civilization, its definition, purpose, and adequacy

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Re: civilization, its definition, purpose, and adequacy

Postby EdgarJPublius » Sat Apr 18, 2009 9:51 pm UTC

It's worth it to note at this point that 'existentialist doubt' as you call it, can still exist in tribal settings. The son of a fisherman could still want to be a hunter, or a medicine man. He might not want to marry a woman either, or at least not the woman he's supposed to marry anyway.

In such cases, the 'doubt' could be much more traumatic, or even fatal, to the individual experiencing it.

EDIT: It could also be fatal to the rest of the tribe, in larger, more complex civilizations, there's lots of redunancy for if individuals don't want to do something. However, in a tribe, if a fisherman doesn't want to be a fisherman, the tribe may starve, likewise if a hunter is exiled or killed for wanting to marry a chief's daughter, or a fisherman.
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Re: civilization, its definition, purpose, and adequacy

Postby Telchar » Sun Apr 19, 2009 2:13 am UTC

coney wrote:I am not sure how "small size" implies a lack of experience. I would instead argue that the stability of a tribe over long periods of time (some even longer than civilization itself) gives them plenty of experience in dealing with mental illness. That is, if mental illness were a problem at all. GoodRudeFun points out correctly that among tribes, mental illness is virtually unheard of and many times completely unheard of, not necessarily because they have no mental illness, but in the way they view it. Case in point:

The author Robert Wolff, in his book Original Wisdom, relates to us a story of the Malay tribe when asked why they did not use the mental health centers that were set up for them by the surrounding civilization. In Malay culture, there are really only two behaviors that could be considered "mental illness": one involves a man suddenly running around with knife in hand, slashing at everyone and everything for a short amount of time; while the other is pretty much standard kleptomania. When asked about the former case, why they did not send him away or lock him up for his behavior, one woman piped up: "He is just not seeing clearly at the moment. Why would we lock him up for being blind?" The kleptomaniac got the same treatment: that's just what he does, he's the "town thief", it's not like he's hurting us or himself at all.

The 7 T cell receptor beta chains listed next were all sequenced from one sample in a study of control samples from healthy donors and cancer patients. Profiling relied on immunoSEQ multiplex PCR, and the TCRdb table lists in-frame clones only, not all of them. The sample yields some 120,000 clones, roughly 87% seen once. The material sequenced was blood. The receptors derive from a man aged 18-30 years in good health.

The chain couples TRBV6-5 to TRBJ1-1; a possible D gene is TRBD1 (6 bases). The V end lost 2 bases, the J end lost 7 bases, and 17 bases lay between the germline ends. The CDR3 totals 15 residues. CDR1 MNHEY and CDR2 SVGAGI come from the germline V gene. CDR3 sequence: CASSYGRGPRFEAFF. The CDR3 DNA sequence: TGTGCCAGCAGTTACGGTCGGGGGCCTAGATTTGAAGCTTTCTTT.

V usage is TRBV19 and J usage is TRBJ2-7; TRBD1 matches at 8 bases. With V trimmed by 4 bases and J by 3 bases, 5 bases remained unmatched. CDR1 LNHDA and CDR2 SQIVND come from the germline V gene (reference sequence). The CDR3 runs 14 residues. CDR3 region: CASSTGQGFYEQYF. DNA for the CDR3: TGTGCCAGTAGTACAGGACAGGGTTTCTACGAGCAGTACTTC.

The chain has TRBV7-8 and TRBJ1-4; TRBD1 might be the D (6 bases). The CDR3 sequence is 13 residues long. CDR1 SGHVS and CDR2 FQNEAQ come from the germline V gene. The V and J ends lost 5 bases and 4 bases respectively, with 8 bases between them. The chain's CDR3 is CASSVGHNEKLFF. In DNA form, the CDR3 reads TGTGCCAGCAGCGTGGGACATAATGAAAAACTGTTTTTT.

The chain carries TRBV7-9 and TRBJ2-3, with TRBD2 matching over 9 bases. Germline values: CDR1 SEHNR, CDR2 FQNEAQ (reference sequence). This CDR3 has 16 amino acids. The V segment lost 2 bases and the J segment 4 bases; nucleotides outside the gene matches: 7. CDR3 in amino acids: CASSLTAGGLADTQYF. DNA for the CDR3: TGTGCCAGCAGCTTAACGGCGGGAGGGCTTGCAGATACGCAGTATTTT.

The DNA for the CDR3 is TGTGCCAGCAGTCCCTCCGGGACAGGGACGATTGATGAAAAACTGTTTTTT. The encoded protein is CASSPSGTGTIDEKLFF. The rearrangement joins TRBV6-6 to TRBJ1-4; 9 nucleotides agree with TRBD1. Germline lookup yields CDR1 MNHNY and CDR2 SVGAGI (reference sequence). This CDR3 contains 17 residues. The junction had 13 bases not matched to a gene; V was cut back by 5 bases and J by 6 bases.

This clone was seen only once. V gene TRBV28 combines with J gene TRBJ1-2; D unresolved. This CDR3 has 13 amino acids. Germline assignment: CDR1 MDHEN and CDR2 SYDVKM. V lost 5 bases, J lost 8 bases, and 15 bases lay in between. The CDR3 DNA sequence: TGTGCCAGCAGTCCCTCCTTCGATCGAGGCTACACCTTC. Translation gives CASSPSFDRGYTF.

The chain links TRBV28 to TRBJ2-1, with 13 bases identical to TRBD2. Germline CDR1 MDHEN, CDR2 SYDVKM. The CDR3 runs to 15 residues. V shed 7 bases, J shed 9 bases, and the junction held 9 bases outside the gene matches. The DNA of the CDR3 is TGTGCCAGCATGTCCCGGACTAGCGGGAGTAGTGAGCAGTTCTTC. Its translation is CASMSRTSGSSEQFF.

First off, a small size indicates a less people which are statistically less likely to have mental illness. For instance, if mental illness A affects 1 in ever 900 people on the planet, a tribe of 100 people might be 9 generations removed from it's last case. And we are talking about detectable physiologically definite cases, not things like depression.

Secondly, operationally defining mental illness as a guy running around with a knife slashing people and kleptomania of course limits how many instances of "mental illness" there are. Does anyone suffer from a stress disorder, like PTSD, from living in a survival situation all the time? I wouldn't doubt it, but if all you do is take their word for it you'd never know because they have no way of diagnosing it, another invention of civilization.

The third thing, unrelated to the above two, is that tribes generally also have control mechanisms called taboos, which are punishable by death. Don't step in the shadow of the chief, or you are stepping on his sould and shall be sacrificed. Don't use metal to clean or death. If you have a seizure, you are possessed and must be put to death. That sounds like a society I don't want to live in and, coincidently, the deep south 40 years ago.

These taboos serve as pointless and asinine rules, but are neccesary for the group to survive. Any rule, no matter how bad or terrible, is better than none, and so in the face of not having anything more complex to legislate over, they are forced to make these taboos in order to control people, so that the tribe can survive. The idea that if the tribe disbanded there are plenty of others to go to is laughable. Just ask the Tutsis.
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